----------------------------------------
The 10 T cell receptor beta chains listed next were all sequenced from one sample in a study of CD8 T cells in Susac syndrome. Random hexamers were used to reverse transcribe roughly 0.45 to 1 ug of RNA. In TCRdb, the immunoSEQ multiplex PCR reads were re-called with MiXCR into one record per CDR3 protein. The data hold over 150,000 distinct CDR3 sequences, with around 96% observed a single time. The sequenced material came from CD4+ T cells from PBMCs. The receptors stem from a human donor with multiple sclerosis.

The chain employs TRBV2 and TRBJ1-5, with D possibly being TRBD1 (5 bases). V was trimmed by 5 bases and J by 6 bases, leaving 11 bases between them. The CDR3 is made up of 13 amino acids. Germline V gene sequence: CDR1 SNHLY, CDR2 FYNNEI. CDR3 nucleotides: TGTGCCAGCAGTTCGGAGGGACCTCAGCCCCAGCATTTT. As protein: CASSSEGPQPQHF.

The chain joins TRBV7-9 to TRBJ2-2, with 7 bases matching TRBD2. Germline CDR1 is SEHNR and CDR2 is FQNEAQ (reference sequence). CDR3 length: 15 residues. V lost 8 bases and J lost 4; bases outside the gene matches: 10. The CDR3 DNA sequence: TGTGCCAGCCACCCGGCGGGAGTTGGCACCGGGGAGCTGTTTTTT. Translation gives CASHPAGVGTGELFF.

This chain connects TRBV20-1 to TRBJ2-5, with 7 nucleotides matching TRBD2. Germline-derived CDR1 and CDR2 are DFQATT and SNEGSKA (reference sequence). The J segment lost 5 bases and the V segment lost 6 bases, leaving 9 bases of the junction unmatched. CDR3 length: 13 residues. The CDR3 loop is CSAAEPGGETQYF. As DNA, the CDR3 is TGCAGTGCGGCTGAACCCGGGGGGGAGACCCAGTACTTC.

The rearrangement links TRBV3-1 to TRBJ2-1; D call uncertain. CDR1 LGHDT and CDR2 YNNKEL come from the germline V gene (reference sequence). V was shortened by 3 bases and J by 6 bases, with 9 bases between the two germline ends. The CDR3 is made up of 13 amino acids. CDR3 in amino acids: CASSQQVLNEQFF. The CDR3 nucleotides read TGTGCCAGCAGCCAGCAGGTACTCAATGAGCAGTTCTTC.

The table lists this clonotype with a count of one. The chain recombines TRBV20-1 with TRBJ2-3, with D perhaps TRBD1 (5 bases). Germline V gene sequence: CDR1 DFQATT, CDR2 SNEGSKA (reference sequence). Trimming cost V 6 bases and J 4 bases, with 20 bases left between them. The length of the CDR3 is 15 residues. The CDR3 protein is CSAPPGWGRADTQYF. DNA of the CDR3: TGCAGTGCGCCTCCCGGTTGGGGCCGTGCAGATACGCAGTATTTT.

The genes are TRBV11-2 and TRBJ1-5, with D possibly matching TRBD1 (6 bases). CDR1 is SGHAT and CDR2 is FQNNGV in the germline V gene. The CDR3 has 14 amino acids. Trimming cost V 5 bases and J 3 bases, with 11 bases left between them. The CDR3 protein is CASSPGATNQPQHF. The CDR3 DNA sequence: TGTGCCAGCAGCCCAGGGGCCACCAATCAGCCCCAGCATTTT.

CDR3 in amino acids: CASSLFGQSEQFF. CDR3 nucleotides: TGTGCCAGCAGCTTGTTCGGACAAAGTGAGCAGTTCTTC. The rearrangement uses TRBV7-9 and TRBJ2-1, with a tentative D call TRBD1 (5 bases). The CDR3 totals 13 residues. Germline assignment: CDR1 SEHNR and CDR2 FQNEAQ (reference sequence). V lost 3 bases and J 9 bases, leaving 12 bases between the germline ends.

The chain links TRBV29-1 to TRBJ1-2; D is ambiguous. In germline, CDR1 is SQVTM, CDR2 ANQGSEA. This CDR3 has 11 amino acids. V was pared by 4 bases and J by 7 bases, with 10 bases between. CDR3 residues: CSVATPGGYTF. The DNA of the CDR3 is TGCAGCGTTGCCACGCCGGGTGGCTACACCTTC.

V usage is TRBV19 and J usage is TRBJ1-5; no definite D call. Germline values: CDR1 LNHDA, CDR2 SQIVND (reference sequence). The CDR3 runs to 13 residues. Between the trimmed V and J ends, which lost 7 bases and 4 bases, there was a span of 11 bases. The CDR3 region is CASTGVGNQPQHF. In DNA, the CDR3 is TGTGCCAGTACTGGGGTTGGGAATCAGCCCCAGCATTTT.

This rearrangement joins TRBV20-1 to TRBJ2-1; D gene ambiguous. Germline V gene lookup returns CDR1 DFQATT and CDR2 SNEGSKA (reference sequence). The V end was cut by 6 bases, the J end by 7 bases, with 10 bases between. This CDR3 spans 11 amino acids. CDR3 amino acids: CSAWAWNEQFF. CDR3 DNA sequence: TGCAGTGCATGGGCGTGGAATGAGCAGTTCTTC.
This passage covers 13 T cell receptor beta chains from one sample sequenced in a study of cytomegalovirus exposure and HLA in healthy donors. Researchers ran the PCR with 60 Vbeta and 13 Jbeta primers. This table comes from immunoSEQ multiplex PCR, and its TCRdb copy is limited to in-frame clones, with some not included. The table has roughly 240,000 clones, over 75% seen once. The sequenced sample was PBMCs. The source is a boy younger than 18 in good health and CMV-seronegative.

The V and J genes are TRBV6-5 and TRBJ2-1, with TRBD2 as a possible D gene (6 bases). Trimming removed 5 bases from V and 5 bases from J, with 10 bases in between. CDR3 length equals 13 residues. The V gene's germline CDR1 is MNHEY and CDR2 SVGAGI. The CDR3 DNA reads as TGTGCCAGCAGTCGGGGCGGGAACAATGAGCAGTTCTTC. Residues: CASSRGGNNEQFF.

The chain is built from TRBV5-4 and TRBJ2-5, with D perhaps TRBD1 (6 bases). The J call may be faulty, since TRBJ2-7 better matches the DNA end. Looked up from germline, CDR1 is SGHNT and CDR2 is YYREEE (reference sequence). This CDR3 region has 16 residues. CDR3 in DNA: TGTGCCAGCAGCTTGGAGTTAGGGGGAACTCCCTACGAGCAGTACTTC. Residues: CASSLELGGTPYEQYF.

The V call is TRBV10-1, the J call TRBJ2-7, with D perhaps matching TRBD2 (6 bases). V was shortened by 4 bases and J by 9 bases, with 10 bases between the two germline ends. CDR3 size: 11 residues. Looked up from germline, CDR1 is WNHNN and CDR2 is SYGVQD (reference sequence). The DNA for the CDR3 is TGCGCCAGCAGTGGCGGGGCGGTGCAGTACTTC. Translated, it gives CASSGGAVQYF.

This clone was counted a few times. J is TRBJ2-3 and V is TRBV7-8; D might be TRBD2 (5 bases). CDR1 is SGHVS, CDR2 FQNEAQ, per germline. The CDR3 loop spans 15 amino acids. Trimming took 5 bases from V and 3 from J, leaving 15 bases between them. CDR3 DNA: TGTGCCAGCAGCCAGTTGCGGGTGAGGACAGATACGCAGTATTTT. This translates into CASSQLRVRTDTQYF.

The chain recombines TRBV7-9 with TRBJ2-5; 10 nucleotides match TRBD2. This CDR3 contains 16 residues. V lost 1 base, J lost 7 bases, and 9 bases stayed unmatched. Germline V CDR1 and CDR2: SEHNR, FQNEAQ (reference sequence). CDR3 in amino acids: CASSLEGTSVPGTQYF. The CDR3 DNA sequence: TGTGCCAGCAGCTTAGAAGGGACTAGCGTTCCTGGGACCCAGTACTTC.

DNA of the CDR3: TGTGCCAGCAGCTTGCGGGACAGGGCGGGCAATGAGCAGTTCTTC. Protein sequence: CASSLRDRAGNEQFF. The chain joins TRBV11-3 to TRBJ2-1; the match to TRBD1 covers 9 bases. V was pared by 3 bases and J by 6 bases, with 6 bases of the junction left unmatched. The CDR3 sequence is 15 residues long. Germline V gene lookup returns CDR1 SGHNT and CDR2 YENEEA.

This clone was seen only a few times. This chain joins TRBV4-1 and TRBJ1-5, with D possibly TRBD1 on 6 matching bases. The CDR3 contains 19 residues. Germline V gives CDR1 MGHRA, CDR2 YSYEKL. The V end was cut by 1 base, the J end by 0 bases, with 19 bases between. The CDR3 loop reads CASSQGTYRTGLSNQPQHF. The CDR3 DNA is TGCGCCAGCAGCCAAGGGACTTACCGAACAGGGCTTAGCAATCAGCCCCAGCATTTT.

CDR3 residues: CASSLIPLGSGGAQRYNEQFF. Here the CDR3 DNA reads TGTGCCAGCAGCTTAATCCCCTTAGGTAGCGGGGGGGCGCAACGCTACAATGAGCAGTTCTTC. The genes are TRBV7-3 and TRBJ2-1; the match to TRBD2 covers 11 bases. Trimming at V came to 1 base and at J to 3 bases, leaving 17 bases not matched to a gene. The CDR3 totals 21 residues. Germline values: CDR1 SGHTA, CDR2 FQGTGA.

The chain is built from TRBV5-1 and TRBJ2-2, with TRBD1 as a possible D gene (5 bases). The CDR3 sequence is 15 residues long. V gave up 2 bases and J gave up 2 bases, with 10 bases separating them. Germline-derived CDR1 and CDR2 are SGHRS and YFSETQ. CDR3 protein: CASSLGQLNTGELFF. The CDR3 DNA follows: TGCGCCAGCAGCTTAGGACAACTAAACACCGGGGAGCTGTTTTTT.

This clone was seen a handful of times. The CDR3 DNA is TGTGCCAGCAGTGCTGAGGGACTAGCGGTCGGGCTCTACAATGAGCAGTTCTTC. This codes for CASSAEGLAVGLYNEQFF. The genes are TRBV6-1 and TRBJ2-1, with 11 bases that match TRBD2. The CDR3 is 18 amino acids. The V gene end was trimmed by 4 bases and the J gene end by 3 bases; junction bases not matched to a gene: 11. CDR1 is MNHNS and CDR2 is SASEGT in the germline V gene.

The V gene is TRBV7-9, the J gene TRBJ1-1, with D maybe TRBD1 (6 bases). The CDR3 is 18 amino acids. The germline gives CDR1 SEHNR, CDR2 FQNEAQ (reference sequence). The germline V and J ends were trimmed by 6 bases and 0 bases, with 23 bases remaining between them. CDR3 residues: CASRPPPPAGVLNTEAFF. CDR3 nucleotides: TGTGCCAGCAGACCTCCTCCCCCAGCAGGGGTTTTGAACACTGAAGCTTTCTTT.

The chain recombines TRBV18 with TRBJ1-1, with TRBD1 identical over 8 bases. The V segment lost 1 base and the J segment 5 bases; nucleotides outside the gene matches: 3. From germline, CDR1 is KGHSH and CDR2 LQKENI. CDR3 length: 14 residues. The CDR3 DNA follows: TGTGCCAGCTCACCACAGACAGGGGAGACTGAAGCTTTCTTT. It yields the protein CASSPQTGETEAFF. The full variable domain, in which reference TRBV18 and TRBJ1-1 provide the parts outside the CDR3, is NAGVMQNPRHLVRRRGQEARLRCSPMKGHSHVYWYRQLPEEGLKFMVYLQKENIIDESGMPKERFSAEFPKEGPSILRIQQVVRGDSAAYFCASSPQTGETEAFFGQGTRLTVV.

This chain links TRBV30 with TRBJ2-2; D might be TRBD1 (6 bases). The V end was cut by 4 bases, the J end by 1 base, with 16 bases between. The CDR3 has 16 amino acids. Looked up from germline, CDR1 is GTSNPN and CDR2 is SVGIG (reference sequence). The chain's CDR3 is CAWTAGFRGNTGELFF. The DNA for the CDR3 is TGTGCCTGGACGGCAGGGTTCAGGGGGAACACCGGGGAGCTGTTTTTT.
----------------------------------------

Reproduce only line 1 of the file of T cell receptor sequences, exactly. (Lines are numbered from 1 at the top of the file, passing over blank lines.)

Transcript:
The 10 T cell receptor beta chains listed next were all sequenced from one sample in a study of CD8 T cells in Susac syndrome. Random hexamers were used to reverse transcribe roughly 0.45 to 1 ug of RNA. In TCRdb, the immunoSEQ multiplex PCR reads were re-called with MiXCR into one record per CDR3 protein. The data hold over 150,000 distinct CDR3 sequences, with around 96% observed a single time. The sequenced material came from CD4+ T cells from PBMCs. The receptors stem from a human donor with multiple sclerosis.